And of course, as, as any runner knows, those first couple of runs are always, it was awful. Like you are want, like your heart's hurting your shin, you getting shin splints. You're probably wearing the wrong gear. So your, your feet are hurting. You're sweating, you're wearing cotton, everything. You're probably carrying a million things in your hands.
Like all you're doing all the wrong things. And it's not pleasant, but you know, I kind of got into the running community by joining some run clubs and actually was one of the first ambassadors for black girls run in Atlanta and helped start that organization, Atlanta and really. Becoming a leader in the organization and being involved in the running community, two races, it just kept me going.
And my first race ever was, was the Susan G Komen race for the cure here in Atlanta in 2006, then I didn't run again until the following year signed up for a 10 K. That was like a st Patrick's day themed race here in Atlanta. Ran that with a couple of friends and literally started running, never stopped running after that, like I said, joined black Rose run, be claimed a leader in that organization.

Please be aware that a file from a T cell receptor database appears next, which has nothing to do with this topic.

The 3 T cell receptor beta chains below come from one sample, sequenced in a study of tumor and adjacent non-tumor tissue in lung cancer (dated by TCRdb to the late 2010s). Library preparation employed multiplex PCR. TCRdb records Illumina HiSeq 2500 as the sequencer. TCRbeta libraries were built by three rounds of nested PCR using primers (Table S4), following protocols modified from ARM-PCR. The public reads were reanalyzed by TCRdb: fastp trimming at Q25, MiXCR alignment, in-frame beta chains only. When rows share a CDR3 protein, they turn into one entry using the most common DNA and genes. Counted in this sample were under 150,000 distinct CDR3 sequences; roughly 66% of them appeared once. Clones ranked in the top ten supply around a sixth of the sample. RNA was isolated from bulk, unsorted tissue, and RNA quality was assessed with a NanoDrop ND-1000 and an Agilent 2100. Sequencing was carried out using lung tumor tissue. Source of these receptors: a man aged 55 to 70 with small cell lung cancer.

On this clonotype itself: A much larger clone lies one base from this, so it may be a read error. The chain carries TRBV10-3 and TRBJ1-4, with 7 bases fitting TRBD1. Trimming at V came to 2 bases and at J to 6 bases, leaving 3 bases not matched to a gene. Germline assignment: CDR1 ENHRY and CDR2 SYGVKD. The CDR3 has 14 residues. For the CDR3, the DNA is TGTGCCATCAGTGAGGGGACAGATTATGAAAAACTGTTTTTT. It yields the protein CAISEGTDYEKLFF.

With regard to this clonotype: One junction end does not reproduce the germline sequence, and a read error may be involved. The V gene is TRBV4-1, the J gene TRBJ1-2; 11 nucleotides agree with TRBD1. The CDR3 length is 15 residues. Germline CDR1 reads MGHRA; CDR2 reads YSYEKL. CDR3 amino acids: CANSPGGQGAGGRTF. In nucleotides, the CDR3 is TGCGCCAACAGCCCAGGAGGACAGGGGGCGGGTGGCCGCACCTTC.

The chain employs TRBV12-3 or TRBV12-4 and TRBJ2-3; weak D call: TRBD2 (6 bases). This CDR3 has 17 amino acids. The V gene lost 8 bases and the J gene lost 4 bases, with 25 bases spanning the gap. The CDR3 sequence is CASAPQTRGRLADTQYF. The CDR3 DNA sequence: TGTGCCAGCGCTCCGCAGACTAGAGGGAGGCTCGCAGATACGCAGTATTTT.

And then, uh, you know, we'll get into how I got into race directing I'm sure. But it was really just a snowball effect from there. Oh, I did good. That was two minutes.

Kevin Chang: [00:06:08]


Tes Sobomehin Marshall: [00:06:09]

I've got a lot of good detail, but that's the basics of it.

Kevin Chang: [00:06:13]

Talk to us black girls run and , how did you find the club and then your involvement with the club?

Tes Sobomehin Marshall: [00:06:20]

So I always will pay homage to black girls run, um, the, uh, original founders, uh, Tony and Ashley. I always give thanks to them for just having the audacity to say black girls run because when I was going out and participating in races, I, of course, you know, you look left, you look right, you look behind you, look in front of you.
You don't really see a lot of African American representation at these events. And I was enjoying it. I was having so much fun with it and I immediately saw the impacts on not only my health, but my social life, my, you know, how I felt about my fitness. And so I was on Facebook one day and I was like, man, it'd be really cool to start a run group.